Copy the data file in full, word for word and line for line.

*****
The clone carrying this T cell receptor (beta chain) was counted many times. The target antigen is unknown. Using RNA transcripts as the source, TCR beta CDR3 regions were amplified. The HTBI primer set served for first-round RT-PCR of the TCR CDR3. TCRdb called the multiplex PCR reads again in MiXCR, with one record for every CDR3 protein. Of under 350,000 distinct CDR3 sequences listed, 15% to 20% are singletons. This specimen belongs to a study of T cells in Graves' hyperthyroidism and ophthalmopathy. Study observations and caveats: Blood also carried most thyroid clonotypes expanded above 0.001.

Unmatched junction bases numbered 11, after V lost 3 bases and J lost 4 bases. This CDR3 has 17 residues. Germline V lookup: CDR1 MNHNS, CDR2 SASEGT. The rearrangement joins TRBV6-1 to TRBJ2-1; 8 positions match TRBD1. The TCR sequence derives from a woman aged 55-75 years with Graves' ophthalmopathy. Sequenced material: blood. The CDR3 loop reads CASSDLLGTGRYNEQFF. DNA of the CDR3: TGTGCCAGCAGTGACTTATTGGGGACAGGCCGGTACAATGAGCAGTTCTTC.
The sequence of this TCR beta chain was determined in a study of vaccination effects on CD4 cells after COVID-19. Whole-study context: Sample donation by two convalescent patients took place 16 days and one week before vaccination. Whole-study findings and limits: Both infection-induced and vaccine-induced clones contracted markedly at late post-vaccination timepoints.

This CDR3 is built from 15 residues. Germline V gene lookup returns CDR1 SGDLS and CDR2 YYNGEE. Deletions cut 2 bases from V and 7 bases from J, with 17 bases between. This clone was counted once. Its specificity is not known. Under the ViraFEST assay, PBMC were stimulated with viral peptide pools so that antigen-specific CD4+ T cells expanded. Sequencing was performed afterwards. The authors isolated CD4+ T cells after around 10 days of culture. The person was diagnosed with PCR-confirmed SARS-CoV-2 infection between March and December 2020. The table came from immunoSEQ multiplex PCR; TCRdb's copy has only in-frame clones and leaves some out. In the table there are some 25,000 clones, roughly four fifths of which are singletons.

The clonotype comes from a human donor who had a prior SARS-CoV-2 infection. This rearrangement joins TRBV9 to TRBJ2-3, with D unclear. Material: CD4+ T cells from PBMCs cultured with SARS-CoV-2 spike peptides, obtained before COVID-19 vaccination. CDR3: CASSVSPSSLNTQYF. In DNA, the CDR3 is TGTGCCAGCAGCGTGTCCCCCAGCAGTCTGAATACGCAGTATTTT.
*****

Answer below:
The clone carrying this T cell receptor (beta chain) was counted many times. The target antigen is unknown. Using RNA transcripts as the source, TCR beta CDR3 regions were amplified. The HTBI primer set served for first-round RT-PCR of the TCR CDR3. TCRdb called the multiplex PCR reads again in MiXCR, with one record for every CDR3 protein. Of under 350,000 distinct CDR3 sequences listed, 15% to 20% are singletons. This specimen belongs to a study of T cells in Graves' hyperthyroidism and ophthalmopathy. Study observations and caveats: Blood also carried most thyroid clonotypes expanded above 0.001.

Unmatched junction bases numbered 11, after V lost 3 bases and J lost 4 bases. This CDR3 has 17 residues. Germline V lookup: CDR1 MNHNS, CDR2 SASEGT. The rearrangement joins TRBV6-1 to TRBJ2-1; 8 positions match TRBD1. The TCR sequence derives from a woman aged 55-75 years with Graves' ophthalmopathy. Sequenced material: blood. The CDR3 loop reads CASSDLLGTGRYNEQFF. DNA of the CDR3: TGTGCCAGCAGTGACTTATTGGGGACAGGCCGGTACAATGAGCAGTTCTTC.
The sequence of this TCR beta chain was determined in a study of vaccination effects on CD4 cells after COVID-19. Whole-study context: Sample donation by two convalescent patients took place 16 days and one week before vaccination. Whole-study findings and limits: Both infection-induced and vaccine-induced clones contracted markedly at late post-vaccination timepoints.

This CDR3 is built from 15 residues. Germline V gene lookup returns CDR1 SGDLS and CDR2 YYNGEE. Deletions cut 2 bases from V and 7 bases from J, with 17 bases between. This clone was counted once. Its specificity is not known. Under the ViraFEST assay, PBMC were stimulated with viral peptide pools so that antigen-specific CD4+ T cells expanded. Sequencing was performed afterwards. The authors isolated CD4+ T cells after around 10 days of culture. The person was diagnosed with PCR-confirmed SARS-CoV-2 infection between March and December 2020. The table came from immunoSEQ multiplex PCR; TCRdb's copy has only in-frame clones and leaves some out. In the table there are some 25,000 clones, roughly four fifths of which are singletons.

The clonotype comes from a human donor who had a prior SARS-CoV-2 infection. This rearrangement joins TRBV9 to TRBJ2-3, with D unclear. Material: CD4+ T cells from PBMCs cultured with SARS-CoV-2 spike peptides, obtained before COVID-19 vaccination. CDR3: CASSVSPSSLNTQYF. In DNA, the CDR3 is TGTGCCAGCAGCGTGTCCCCCAGCAGTCTGAATACGCAGTATTTT.